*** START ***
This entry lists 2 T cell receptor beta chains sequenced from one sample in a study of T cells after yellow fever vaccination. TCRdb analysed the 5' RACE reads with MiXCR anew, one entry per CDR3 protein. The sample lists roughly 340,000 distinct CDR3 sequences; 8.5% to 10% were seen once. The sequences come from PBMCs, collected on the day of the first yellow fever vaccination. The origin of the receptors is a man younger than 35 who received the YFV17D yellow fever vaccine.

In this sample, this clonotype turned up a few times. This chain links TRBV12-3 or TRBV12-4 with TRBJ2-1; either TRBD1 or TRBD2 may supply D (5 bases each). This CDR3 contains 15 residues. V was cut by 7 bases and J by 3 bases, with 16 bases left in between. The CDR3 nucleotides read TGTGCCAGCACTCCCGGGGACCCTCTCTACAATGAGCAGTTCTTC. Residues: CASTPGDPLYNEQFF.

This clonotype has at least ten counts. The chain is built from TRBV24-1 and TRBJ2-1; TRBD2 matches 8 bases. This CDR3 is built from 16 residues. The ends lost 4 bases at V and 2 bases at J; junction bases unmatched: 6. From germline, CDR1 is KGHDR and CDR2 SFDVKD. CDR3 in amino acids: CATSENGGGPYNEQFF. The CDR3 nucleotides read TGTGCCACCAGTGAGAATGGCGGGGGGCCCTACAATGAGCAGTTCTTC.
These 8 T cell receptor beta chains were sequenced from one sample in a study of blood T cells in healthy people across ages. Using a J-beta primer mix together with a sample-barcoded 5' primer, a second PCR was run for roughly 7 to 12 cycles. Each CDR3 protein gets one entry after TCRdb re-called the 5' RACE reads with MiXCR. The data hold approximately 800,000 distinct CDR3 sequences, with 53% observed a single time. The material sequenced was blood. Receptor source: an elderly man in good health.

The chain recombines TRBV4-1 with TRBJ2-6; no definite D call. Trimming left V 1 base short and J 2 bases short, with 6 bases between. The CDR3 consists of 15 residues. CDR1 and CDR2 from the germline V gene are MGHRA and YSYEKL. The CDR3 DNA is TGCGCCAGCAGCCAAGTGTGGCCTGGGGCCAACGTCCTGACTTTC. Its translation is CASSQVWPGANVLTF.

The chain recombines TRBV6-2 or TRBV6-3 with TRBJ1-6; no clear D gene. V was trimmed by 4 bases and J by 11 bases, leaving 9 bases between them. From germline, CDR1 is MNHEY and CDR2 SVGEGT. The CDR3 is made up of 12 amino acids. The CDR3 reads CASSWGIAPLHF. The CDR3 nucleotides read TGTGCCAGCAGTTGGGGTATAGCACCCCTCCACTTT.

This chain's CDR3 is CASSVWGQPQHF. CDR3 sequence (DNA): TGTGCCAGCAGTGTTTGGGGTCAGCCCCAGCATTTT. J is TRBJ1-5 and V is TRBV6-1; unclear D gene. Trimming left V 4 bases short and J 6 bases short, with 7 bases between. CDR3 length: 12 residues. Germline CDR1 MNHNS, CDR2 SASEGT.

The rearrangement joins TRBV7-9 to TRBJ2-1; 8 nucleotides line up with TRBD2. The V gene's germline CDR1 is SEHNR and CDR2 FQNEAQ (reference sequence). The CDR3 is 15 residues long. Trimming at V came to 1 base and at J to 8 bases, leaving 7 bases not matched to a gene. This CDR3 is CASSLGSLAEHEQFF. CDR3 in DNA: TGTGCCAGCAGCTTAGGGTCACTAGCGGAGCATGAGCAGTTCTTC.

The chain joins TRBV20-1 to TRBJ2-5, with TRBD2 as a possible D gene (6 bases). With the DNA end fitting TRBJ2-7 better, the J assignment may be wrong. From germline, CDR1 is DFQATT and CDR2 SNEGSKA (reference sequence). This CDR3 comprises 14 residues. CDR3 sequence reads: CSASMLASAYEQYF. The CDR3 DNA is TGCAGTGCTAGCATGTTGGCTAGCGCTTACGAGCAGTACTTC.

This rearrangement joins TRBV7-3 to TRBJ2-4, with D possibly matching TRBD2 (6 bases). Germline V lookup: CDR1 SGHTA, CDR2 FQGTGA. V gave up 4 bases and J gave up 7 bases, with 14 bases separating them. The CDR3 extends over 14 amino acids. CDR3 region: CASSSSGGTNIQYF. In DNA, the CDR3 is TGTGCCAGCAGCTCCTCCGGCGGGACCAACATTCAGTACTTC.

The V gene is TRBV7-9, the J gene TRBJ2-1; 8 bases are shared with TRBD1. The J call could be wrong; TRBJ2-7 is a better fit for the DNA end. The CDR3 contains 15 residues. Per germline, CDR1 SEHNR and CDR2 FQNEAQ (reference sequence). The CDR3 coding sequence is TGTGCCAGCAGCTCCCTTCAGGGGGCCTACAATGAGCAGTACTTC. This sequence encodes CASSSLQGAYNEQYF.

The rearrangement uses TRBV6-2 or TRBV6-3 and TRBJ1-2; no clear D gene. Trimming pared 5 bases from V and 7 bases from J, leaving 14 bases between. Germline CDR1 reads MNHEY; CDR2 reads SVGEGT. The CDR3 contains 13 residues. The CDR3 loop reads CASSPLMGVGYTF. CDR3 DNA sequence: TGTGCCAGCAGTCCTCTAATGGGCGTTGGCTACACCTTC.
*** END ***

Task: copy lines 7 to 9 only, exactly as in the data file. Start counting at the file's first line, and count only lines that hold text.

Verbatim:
This chain's CDR3 is CASSVWGQPQHF. CDR3 sequence (DNA): TGTGCCAGCAGTGTTTGGGGTCAGCCCCAGCATTTT. J is TRBJ1-5 and V is TRBV6-1; unclear D gene. Trimming left V 4 bases short and J 6 bases short, with 7 bases between. CDR3 length: 12 residues. Germline CDR1 MNHNS, CDR2 SASEGT.

The rearrangement joins TRBV7-9 to TRBJ2-1; 8 nucleotides line up with TRBD2. The V gene's germline CDR1 is SEHNR and CDR2 FQNEAQ (reference sequence). The CDR3 is 15 residues long. Trimming at V came to 1 base and at J to 8 bases, leaving 7 bases not matched to a gene. This CDR3 is CASSLGSLAEHEQFF. CDR3 in DNA: TGTGCCAGCAGCTTAGGGTCACTAGCGGAGCATGAGCAGTTCTTC.

The chain joins TRBV20-1 to TRBJ2-5, with TRBD2 as a possible D gene (6 bases). With the DNA end fitting TRBJ2-7 better, the J assignment may be wrong. From germline, CDR1 is DFQATT and CDR2 SNEGSKA (reference sequence). This CDR3 comprises 14 residues. CDR3 sequence reads: CSASMLASAYEQYF. The CDR3 DNA is TGCAGTGCTAGCATGTTGGCTAGCGCTTACGAGCAGTACTTC.